Posts Tagged ‘Grant Park Criterium’

Been a few weeks since the last blog post, so I’ll recap the last three events and my Cat 1 upgrade.

State TT – Serenbe

The Georgia State Time Trial Championships was held at a cool planned community in Serenbe called Serenbe Farms.  If you’ve never been down there to see it firsthand, it’s definitely worth a quick trip south.  This was my first real time trial of any decent distance, so I was a little concerned with pacing.  I took the old, but very new to me, TT O’Flames bike out and gave it my best.  I ended up with a time of 52s 59m for 40k which was 4th fastest on the day and 2nd in Cat 2.   Since it was only my 3rd TT and maybe 4th time on the TT bike, my fit is terrible and my Adamo Road Racing seat is way too wide.  I have no clue what I’m doing with my TT setup, but I hate the idea of spending more money on a fit than the TT bike cost.  I’m going to race TT O’Flames another year before I invest in a new bike and fit.  However, the wide Adamo stretched my groin to the point where I could be barely bend over after the race and took me at least a full week to repair those muscles.   Based on the pictures from the race, I do know that I have to shorten up my reach so I am less stretched out next year, but I don’t want to worry too much about something that I’ll maybe do three or four times all season.

Litespeed-BM East Atlanta Twilight Criterium

By far, this is one of the coolest races on the calendar.  Our team and sponsors host this race, but I’d say that regardless because it is an incredible setting for a criterium.  The atmosphere down there at night is electric, and it is a perfect venue for spectating.  We had bad weather all day, but it was clear with only damp conditions for the Pro/1/2 race at 8pm.   I’m a good bike handler, but I am not a confident bike handler.  There is a small distinction, so I’ll explain.  If you told me that I would be paid to rail a specific tight corner in the rain at 30 mph which was extremely dangerous, I could probably stick it perfectly.  However, it would require extreme focus and confidence that I can’t seem to generate for every turn throughout a race.  My natural instinct is to play it safe on corners, give up spots wherever I feel there could be danger, and try to use my sprint to close the gaps that I’m creating for myself with an overly cautious approach.  I think that I do this more than most riders on a dry course in a P/1/2 race, but it is less severe differences, and I can jump harder coming out of turns to make up the gap faster.  On a wet course, my gaps were hard to close since I was uncomfortable stomping on the pedals until I was more upright to avoid sliding out the rear which is common when riders start pedaling hard on a wet corner.   I think this contributed to my struggles at EAV, but there was another factor that I felt.  I train very hard on Tuesday Night Crit and Tucker to sprint for 10 sec out of the saddle and then settle into a VO2 / level 5 zone at what is a very high 5 minute – 15 minute wattage.  However, I very rarely train where I’m jumping hard out of the saddle and sprinting for 5 seconds every 10 – 15 seconds.  I felt totally overwhelmed by the repeated jumps and felt my body unable to sustain the pace only 12 minutes into the race.   The interesting thing is that it felt just like the start to a cyclocross race, and I could feel myself having that same sensation that I get in cx when I get the hole shot and start to blow by lap 2.   So, I know that I probably have nowhere near the anaerobic condition required for cyclocross nor for shorter distance criterium courses.  Unfortunately, this means I need to start doing short/hard intervals after River Gorge is complete next weekend.  I hate doing those intervals, but it’s clear that I need to do them to fill this hole in my training.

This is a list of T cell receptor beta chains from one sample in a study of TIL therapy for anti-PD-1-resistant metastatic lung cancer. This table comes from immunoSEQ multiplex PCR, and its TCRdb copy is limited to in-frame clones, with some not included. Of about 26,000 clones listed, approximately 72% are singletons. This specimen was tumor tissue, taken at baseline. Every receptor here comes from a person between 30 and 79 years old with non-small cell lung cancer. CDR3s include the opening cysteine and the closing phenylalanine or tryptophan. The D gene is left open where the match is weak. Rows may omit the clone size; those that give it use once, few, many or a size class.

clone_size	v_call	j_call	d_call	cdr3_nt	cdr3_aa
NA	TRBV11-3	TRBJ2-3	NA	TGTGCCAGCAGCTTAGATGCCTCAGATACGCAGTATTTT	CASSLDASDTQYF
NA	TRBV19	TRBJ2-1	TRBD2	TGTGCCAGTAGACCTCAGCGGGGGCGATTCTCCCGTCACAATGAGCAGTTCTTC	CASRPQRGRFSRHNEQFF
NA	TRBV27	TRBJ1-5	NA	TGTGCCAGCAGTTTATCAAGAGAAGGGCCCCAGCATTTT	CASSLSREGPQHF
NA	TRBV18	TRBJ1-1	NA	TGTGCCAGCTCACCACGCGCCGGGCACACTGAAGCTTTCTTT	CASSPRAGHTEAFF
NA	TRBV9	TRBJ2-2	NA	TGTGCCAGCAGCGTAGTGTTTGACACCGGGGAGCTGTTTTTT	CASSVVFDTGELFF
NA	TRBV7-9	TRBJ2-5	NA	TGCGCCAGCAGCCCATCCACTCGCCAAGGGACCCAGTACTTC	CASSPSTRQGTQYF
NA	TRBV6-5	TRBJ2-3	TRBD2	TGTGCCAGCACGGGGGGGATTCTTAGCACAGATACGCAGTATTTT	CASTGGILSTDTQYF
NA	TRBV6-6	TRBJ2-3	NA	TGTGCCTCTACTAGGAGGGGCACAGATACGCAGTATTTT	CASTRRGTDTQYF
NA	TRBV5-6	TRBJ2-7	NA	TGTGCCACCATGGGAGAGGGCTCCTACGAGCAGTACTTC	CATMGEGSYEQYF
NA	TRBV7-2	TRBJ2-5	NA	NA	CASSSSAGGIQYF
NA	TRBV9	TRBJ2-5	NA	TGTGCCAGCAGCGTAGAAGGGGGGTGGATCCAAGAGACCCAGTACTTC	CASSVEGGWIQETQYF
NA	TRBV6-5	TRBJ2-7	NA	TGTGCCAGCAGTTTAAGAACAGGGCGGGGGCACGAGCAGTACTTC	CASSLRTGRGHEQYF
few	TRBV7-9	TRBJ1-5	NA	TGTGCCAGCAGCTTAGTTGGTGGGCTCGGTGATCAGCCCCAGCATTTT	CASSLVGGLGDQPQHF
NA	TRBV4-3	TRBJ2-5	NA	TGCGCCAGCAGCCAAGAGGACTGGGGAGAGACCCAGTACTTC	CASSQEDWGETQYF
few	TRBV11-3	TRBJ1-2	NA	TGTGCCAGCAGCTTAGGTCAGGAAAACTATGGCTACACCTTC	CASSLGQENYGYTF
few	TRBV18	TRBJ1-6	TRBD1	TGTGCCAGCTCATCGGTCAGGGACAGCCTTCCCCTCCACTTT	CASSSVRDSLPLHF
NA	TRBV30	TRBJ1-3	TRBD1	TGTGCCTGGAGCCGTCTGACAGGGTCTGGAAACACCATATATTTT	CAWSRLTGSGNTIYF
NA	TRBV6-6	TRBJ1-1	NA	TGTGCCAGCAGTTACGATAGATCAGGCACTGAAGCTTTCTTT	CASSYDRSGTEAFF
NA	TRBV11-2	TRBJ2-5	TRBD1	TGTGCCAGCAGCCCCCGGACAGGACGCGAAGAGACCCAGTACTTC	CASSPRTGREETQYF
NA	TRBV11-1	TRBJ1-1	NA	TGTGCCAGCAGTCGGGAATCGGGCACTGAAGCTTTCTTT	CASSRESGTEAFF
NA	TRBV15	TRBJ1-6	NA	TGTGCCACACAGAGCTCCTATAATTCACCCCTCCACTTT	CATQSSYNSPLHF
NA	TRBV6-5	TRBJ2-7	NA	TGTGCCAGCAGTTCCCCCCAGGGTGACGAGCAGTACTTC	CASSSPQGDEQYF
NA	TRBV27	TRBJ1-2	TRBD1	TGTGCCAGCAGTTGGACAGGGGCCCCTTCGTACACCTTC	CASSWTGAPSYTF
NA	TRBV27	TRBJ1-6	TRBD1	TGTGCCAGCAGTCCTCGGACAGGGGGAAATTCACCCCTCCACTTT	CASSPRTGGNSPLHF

Grant Park Criterium